by Midnight Freemason Contributor
Bro Brian J. Schimian
Genesis 2:7, “And the Lord God formed man of the dust of the ground, and breathed into his nostrils the breath of life; and man became a living soul.”
When it comes to our everyday life, we seem to become defined by where we have come from and eventually where we end up. What we seem to neglect, day after day, is where we are now. At the base our existence in this world, we are all born into it and we all leave it. Dust to Dust, Ashes to Ashes. But what should define us, what should motivate each and every one of us is the “Here & Now”. Living for today. Existing in the “right now”. This is not meant for one to discount your past or fail to study history, but we should not dwell in the past. This can lead to overwhelming depression and more importantly, forgetting to live for today. By being aware of history one can appropriately prepare for or alter the future. But we must be sure not to dwell in fear of the future as well, lest we be consumed by anxiety and miss what is happening right now.
This concept can be as simple as never moving past the guilt of a lost loved one, or feelings of, “if I just would have… maybe then this would be different.” Or expecting an important phone call later in the day. You waste all day waiting for that one call, losing any possible productivity. I know what some will say, “but it is an important call and if I miss it then [this] may happen." That is living in the future. Preparing for something in the future is part of the Here & Now. But sitting by the phone and wasting the day is not. Some may be asking, “what about when the phone rings?” Simple, answer it. Because the phone is ringing in the Here & Now. You don’t hold the phone to your ear all day, waiting for it to ring.
To the people that live Here & Now, time is precious. They do not foolishly ignore their own past or fail to prepare for the future, rather they are aware and alive in the present and look forward to the future. Living in the past or in fear of the future prohibits one form being spontaneous or making choices from the full spectrum of life. A spontaneous person is liberated, making and accepting responsibility for personal choices. There is no compulsion to live a predetermined lifestyle and instead faces new situations and explores new ways of thinking. They do not have to respond in predetermined, rigid ways, but can change their plans when the situation changes. Living in the Here & Now gives you a zest for life, allows you to enjoy your labors, play, food and other people. If one is full of guilt or envy, they can not appreciate their own accomplishments or those of others. Life, or your journey, can be destroyed by focusing on past memories or future expectations. Those that reject this awareness and spontaneity also reject the responsibility for shaping their own lives.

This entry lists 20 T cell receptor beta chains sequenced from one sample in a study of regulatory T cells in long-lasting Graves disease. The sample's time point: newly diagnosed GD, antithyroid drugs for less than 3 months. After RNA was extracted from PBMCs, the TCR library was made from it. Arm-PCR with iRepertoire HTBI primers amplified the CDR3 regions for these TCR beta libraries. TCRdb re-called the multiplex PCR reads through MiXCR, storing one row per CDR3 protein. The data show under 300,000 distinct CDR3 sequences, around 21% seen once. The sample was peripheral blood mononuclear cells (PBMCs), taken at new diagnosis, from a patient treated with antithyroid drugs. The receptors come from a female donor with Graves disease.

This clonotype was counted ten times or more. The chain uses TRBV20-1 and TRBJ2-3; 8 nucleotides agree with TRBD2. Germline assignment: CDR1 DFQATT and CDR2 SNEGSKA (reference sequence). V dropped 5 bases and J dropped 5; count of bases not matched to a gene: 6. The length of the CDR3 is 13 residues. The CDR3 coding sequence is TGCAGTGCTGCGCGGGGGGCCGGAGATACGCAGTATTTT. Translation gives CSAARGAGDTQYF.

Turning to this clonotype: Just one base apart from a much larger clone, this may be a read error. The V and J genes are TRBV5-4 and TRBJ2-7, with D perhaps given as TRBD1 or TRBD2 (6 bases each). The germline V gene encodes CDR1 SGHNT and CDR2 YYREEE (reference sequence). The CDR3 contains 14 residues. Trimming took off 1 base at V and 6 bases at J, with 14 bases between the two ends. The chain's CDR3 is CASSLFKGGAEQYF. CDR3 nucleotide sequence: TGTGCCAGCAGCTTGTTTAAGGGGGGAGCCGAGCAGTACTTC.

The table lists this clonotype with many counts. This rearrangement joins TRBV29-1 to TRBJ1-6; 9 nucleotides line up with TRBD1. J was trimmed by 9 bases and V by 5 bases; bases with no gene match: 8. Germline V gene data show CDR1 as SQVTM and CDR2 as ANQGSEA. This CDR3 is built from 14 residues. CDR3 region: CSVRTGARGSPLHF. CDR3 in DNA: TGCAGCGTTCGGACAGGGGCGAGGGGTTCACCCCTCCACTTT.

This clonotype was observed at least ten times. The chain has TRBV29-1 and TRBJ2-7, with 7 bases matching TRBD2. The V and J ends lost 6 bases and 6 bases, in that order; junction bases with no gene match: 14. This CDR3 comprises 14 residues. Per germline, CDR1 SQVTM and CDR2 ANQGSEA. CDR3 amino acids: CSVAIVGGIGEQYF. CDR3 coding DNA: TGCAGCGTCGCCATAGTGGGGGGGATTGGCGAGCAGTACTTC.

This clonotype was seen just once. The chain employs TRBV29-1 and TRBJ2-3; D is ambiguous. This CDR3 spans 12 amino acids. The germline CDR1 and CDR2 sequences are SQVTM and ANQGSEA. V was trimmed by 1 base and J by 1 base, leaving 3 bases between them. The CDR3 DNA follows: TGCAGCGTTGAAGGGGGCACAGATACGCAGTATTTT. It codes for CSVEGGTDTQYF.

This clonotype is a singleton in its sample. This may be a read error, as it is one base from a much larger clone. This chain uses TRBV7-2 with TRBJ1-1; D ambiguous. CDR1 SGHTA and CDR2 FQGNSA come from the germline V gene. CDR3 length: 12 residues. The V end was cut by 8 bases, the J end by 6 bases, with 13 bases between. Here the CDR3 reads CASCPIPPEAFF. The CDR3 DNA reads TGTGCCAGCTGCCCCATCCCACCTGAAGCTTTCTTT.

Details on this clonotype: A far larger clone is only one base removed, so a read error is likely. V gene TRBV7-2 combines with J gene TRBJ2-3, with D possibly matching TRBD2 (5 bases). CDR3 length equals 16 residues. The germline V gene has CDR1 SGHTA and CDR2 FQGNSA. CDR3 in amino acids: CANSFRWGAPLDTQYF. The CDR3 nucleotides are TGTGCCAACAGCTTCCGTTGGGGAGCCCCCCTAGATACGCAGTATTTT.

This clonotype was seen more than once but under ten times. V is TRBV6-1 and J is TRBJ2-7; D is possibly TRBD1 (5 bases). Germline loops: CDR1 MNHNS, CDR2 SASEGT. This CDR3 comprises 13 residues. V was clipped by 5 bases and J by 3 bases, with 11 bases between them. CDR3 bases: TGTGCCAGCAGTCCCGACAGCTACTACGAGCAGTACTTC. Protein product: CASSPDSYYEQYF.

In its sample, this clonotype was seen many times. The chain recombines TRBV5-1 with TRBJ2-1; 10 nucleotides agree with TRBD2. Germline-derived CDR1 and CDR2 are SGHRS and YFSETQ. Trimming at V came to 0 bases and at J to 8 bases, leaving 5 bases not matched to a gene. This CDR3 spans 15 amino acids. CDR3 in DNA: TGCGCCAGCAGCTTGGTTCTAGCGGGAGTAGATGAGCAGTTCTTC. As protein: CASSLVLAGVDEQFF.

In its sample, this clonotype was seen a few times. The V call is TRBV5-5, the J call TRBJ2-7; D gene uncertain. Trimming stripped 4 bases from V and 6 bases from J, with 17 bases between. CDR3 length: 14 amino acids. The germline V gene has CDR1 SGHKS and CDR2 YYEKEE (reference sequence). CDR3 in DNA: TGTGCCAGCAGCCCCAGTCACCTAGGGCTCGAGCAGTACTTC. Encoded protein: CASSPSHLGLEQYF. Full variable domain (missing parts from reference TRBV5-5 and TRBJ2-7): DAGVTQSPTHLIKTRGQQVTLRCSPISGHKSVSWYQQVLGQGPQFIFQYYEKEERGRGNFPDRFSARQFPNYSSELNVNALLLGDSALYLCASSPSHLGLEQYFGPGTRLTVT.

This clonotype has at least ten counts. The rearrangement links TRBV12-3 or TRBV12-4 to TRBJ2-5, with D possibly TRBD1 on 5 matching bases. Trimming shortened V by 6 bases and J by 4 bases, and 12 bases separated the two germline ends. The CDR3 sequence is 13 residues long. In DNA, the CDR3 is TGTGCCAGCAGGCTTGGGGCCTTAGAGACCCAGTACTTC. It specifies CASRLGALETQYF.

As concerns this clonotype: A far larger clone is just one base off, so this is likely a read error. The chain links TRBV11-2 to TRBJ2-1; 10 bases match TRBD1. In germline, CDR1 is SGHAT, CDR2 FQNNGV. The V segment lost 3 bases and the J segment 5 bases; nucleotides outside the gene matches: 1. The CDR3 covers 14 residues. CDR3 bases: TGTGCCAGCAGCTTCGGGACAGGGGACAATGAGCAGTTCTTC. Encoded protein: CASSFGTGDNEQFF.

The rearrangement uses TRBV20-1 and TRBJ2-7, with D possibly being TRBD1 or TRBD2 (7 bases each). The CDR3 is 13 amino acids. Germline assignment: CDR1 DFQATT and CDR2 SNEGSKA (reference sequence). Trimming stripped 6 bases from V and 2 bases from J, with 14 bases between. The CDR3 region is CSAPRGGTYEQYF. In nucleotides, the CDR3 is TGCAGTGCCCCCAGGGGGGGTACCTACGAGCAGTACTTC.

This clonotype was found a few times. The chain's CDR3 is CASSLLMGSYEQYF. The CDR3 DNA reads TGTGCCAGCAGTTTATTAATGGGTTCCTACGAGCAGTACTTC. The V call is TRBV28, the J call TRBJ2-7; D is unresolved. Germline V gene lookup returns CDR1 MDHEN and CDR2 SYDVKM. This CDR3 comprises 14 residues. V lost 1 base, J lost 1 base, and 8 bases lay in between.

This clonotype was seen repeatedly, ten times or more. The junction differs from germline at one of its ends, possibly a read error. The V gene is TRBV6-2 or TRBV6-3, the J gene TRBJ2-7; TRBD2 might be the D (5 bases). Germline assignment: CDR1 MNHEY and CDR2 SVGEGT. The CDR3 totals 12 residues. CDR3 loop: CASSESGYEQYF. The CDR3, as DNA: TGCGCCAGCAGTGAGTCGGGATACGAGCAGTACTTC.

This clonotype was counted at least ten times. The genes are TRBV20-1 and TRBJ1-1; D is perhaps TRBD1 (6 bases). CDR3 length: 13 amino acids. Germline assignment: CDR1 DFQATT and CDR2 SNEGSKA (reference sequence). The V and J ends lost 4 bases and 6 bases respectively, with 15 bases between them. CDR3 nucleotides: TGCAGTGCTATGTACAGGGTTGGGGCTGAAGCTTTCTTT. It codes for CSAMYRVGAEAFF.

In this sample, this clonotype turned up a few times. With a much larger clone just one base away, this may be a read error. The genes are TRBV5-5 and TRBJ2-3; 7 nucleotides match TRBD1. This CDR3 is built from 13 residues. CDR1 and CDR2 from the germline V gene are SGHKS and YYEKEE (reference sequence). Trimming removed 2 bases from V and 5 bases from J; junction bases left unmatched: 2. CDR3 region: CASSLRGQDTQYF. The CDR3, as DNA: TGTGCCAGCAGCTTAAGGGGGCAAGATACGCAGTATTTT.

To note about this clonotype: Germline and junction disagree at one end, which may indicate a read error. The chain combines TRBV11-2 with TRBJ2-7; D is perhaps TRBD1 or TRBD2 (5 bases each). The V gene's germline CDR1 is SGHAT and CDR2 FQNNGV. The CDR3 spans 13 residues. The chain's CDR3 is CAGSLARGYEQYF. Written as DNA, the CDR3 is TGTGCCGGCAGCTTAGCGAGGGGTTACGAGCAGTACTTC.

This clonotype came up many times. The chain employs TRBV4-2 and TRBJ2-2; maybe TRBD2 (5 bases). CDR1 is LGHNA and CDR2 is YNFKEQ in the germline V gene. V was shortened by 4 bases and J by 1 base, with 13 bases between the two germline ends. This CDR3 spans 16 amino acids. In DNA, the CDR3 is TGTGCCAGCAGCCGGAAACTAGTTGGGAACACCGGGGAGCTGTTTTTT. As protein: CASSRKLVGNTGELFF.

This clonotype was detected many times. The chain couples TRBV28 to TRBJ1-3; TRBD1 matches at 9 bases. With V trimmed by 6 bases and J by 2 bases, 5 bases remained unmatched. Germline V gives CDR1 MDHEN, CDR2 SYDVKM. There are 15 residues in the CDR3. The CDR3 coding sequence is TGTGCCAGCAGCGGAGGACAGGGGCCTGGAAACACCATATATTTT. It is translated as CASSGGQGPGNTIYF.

Matthew 6:34, “Take therefore no thought for the morrow: for the morrow shall take thought for the things of itself. Sufficient unto the day is the evil thereof.”
Early Egyptian’s believed that a circle was the symbol of eternity. A sign that life, happiness, and love, have no beginning and no end. This is often depicted with the image of a snake eating its own tail. The smallest part of the snake is the head and you can not see the end of the tail because it is in its own mouth. The majority of the picture is the length of the body of the snake, the in-between. The beginning and the end are relatively irrelevant.
This is as much important to the individual as it is to Freemasonry. From the onset of one’s beginning in their pathway to enlightenment, first a candidate must fill out a petition, that is a spontaneous act. Then in each of the three degrees, do we not circumambulate the lodge room on a journey, learning the lessons of our Craft along the way. In terms of the time after attaining the sublime degree of Master Mason, the journey simply does not stop. We are told to continue to investigate for ourselves the deeper meaning and the best way to properly use the tools of a Speculative Mason. Masonry is not something we can take off with our suit coat and put upon the shelf unit the next meeting. It becomes a part of us in our every day life. Much like the rough ashlar, it never truly gains perfection, for if it did, you would have no need for Freemasonry, and Freemasonry would have no need for you. Figuratively, once the stone is perfect, it leaves the Mason’s hand and is set into the wall, never to be altered again.
Remember from whence you came, strive to be better and meet your goals at the end of the day, but always remember to pay attention to your journey. For that is where the real experience and bounty of a Master’s Wage lies.
Genesis 3:19, “In the sweat of thy face shalt thou eat bread, till thou return unto the ground; for out of it wast thou taken: for dust thou art, and unto dust shalt thou return.”
“Lord, grant me the strength to accept the things I cannot change,
the courage to change the things I can,
and the wisdom to know the difference.”
~St. Francis of Assisi~
You *always, always, always* deliver, Bro. Schimian.ReplyDelete
Bravo and encore, please.
Thank you, Brother.Delete
I forgot I wrote this, to be honest.
Thank you for a great read. I often find myself preoccupied in the future and lose sight of the hear and now. Knowing how my actions now can cause a ripple effect into the fiutre.ReplyDelete